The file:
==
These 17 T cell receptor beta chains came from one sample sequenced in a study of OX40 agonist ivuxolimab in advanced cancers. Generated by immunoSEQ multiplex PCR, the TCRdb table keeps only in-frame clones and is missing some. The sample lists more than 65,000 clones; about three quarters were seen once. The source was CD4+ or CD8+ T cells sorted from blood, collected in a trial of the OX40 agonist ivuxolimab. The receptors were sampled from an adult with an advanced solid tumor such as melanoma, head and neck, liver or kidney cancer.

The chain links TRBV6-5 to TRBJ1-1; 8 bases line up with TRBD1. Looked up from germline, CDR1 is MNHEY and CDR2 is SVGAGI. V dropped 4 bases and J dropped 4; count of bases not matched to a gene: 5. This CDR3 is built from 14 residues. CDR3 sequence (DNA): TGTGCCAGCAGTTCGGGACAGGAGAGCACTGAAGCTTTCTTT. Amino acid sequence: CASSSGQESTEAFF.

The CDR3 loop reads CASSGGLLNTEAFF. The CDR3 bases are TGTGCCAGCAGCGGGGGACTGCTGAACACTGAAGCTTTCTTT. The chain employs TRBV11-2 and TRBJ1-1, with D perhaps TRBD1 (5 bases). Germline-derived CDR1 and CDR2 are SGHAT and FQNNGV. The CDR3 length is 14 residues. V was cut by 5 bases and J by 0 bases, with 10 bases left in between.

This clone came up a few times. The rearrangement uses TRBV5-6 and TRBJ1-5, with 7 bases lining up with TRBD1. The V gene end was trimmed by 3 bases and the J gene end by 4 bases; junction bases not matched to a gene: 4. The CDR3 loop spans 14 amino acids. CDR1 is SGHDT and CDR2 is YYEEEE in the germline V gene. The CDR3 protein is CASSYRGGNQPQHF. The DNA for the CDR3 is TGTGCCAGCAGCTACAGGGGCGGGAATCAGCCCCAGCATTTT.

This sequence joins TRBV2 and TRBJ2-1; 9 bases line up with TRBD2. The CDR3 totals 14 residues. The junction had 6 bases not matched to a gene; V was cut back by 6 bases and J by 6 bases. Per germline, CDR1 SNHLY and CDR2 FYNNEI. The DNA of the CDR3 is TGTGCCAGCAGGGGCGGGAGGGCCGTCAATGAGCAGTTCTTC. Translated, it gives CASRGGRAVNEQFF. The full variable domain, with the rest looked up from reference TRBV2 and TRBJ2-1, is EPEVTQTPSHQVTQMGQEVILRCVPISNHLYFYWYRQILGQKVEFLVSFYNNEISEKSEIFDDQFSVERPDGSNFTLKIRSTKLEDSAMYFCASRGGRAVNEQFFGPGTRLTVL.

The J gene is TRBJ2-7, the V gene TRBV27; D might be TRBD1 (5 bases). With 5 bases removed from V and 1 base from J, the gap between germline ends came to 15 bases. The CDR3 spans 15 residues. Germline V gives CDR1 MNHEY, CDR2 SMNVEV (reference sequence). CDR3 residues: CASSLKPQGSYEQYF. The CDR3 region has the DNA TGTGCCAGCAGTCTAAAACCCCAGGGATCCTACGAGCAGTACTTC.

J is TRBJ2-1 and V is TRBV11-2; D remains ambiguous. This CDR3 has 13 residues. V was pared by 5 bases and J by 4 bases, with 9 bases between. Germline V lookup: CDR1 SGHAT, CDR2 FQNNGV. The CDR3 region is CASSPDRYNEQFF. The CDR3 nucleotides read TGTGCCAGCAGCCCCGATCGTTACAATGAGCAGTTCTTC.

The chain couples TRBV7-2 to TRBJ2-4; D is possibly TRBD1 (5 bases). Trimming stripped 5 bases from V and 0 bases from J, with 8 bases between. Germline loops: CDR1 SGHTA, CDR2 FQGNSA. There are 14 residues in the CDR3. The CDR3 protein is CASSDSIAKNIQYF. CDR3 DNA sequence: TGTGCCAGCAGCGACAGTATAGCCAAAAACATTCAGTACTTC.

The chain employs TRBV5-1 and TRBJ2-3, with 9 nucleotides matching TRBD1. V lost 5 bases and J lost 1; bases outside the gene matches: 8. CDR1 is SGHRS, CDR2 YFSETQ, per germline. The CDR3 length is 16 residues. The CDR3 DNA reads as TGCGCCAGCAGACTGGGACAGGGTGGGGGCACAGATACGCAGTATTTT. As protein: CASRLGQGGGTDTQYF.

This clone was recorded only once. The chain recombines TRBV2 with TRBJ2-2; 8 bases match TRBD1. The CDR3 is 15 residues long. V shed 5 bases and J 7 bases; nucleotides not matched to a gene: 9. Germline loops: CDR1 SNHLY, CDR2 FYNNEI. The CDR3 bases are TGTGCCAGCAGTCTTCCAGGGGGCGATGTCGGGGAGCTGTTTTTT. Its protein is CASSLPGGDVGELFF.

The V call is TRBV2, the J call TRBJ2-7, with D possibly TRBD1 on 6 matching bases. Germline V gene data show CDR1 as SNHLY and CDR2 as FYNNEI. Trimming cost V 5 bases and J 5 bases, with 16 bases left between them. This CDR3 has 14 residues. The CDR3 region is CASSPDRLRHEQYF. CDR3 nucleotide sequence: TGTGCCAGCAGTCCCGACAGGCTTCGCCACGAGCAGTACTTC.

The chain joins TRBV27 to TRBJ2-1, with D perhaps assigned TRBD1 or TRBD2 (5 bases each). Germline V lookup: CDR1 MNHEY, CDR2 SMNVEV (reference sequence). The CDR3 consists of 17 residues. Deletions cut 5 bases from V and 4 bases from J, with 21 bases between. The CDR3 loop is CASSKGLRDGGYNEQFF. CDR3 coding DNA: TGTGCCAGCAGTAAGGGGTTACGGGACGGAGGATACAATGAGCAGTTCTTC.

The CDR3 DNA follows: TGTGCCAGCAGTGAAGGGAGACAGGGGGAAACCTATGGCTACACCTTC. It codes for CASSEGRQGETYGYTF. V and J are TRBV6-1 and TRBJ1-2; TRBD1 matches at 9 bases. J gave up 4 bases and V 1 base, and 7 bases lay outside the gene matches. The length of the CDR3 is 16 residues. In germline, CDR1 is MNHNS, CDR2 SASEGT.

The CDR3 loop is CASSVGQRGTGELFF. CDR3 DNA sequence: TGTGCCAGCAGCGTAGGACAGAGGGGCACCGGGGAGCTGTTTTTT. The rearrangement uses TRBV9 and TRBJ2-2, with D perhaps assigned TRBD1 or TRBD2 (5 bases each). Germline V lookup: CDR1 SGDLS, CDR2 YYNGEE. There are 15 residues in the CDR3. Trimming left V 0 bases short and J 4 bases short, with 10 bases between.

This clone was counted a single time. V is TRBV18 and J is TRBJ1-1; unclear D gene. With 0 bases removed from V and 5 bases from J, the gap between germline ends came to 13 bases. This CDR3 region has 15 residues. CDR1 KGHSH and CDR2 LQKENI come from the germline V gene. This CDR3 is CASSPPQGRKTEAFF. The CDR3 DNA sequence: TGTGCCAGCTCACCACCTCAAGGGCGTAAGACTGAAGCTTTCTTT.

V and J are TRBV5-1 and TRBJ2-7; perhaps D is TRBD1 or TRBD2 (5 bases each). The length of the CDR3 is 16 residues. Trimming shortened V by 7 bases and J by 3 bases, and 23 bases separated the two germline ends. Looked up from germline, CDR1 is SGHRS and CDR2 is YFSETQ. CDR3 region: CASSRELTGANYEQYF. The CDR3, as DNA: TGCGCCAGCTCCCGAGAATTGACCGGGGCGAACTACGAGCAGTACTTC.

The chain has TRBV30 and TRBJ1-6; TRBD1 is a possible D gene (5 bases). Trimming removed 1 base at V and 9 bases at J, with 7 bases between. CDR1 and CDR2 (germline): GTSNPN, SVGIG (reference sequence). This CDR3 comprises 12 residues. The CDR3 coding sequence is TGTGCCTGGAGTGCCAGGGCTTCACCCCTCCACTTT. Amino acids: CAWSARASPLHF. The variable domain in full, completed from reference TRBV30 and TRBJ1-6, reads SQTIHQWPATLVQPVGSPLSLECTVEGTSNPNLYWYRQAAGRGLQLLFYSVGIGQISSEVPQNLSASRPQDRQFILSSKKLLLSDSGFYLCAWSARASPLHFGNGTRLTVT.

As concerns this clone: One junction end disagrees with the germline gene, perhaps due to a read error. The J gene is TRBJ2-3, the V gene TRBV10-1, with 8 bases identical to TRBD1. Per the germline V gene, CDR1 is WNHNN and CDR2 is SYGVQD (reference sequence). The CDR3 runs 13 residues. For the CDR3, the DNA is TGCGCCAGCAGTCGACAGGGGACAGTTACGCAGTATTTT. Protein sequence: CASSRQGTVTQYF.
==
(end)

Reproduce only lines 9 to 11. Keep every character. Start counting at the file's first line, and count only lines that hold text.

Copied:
The chain employs TRBV5-1 and TRBJ2-3, with 9 nucleotides matching TRBD1. V lost 5 bases and J lost 1; bases outside the gene matches: 8. CDR1 is SGHRS, CDR2 YFSETQ, per germline. The CDR3 length is 16 residues. The CDR3 DNA reads as TGCGCCAGCAGACTGGGACAGGGTGGGGGCACAGATACGCAGTATTTT. As protein: CASRLGQGGGTDTQYF.

This clone was recorded only once. The chain recombines TRBV2 with TRBJ2-2; 8 bases match TRBD1. The CDR3 is 15 residues long. V shed 5 bases and J 7 bases; nucleotides not matched to a gene: 9. Germline loops: CDR1 SNHLY, CDR2 FYNNEI. The CDR3 bases are TGTGCCAGCAGTCTTCCAGGGGGCGATGTCGGGGAGCTGTTTTTT. Its protein is CASSLPGGDVGELFF.

The V call is TRBV2, the J call TRBJ2-7, with D possibly TRBD1 on 6 matching bases. Germline V gene data show CDR1 as SNHLY and CDR2 as FYNNEI. Trimming cost V 5 bases and J 5 bases, with 16 bases left between them. This CDR3 has 14 residues. The CDR3 region is CASSPDRLRHEQYF. CDR3 nucleotide sequence: TGTGCCAGCAGTCCCGACAGGCTTCGCCACGAGCAGTACTTC.